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Evaluate Your Conference Presentation Effectiveness – Part 1 – Content Evaluation


My first job for pay was in sales… as a telemarketer for Olin Mills.

There were several of us crammed into a motel room at the Redwood Inn in Jefferson, Iowa.  I had never even heard of Olin Mills before I’d answered the ad for part time work.  I was hired for 3 whole whopping days.

We sat in this room, inches away from each other, making phone calls to the 5,000 residents of this rural Iowa town, following the script they had provided us.  If one of us made a sale, you filled out the paper work, made the appointment and when you hung up the phone, you got to ding the bell to let the whole room know that you’d made a sale.  I got to ding the bell… once.

Perhaps I’m still not much of a sales person.  But I do understand that processes can help us to be more repeatable with our success – if the processes we’re following are good processes.

So are you following good processes with your conference presentations?

I’m in the process of developing a Conference Presentation Assessment Tool to help industry speakers evaluate the effectiveness of their conference presentation.  I guess it will become obvious to people answering the questions that there are some methods that I consider more effective than others in delivering a conference presentation.  My thinking is that if you don’t know what you don’t know, then how do you know how to improve your processes?  This tool when complete will help you affirm whether those best practices you are already following and identifies areas for focus to make yourself even better.

Here are a few questions to get the assessment started.  Let me know if you think of the questions and the options offered.  How do you rate?

Which best describes your conference presentation – only choose one:

  1. The audience is able to immediately use the information that I provide in my conference presentation when they return to their workplace.
  2. The audience is able to make better-informed decisions when they return to the work place because they attended my conference presentation.
  3. The audience is able to apply what they learn from my conference presentation if they purchase an additional product or service from my organization.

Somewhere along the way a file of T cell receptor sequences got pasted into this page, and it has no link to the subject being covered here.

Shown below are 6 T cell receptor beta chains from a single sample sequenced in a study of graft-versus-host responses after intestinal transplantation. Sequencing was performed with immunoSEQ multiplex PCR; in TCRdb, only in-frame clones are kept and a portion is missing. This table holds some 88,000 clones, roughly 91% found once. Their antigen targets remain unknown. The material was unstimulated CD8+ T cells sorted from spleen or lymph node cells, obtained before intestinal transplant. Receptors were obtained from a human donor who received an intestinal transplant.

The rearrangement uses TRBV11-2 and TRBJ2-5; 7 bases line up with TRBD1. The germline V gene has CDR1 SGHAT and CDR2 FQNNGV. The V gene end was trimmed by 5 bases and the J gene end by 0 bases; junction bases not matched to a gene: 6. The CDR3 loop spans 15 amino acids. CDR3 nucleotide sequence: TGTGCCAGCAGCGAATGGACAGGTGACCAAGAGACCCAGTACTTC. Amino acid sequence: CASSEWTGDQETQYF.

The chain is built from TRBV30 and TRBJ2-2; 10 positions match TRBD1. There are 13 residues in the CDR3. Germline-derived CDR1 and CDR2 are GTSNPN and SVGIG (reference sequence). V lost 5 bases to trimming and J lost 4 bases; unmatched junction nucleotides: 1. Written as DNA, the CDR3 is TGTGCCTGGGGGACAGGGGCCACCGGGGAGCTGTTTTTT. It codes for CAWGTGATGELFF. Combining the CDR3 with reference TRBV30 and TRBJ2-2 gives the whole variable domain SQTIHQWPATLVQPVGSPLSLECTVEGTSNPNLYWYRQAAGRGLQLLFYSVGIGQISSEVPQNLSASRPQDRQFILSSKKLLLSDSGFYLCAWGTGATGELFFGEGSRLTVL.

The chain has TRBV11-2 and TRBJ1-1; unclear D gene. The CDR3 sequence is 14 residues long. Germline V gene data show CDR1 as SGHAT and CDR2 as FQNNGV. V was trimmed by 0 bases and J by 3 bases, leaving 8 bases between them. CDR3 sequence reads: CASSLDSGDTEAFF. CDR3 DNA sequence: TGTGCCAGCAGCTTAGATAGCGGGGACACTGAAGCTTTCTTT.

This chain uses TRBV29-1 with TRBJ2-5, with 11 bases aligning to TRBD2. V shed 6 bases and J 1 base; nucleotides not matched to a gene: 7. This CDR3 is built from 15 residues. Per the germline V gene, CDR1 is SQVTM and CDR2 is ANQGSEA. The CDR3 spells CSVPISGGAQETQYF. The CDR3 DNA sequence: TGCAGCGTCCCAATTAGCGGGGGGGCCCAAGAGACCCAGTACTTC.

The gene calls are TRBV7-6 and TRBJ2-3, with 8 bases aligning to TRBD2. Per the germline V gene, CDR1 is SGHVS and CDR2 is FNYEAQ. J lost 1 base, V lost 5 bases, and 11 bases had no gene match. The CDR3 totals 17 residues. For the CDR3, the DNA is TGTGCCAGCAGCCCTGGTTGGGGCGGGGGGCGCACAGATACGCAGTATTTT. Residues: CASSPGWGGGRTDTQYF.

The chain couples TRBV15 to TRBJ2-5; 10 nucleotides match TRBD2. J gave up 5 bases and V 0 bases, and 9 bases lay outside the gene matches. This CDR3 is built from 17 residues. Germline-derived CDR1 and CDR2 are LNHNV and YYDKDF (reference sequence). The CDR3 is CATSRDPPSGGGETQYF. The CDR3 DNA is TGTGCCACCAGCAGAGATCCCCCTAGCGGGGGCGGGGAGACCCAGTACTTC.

4. The audience will be better informed about a certain aspect of their industry based on my conference presentation but may never use that information in their workplace.
  5. The audience finds my conference presentation interesting or entertaining, though probably not relevant to their work.

How do you customize your presentation for the conference audience:

  1. I don’t customize my presentation for each audience.  I do the same presentation at each event.
  2. I update my slides with the conference logo.
  3. I modify my examples or stories to match the industry of the organization I’m addressing.
  4. I ask the audience members the day of the session what they were hoping to get out of the session.
  5. I work with the conference leaders to better understand the attendees and make changes to my content based on that information.
  6. In addition to talking to conference leaders, I interview members of the prospective audience and adjust my content based on the information gathered.

How would you describe your background compared to the audiences you address:

  1. I’m in the same industry as my audiences doing similar roles.
  2. My audience members are typically customers or prospective customers.
  3. I have very mixed audiences, some with similar backgrounds and some with unrelated backgrounds.
  4. I rarely have the same background and experience as my audiences.

Which answer do you think lead to the most effective presentations?  Why?

You can probably guess by reading the questions which answers I think are the most effective.  Do you agree?  Where did I get it wrong?  I’d love to see your thoughts in the comments section!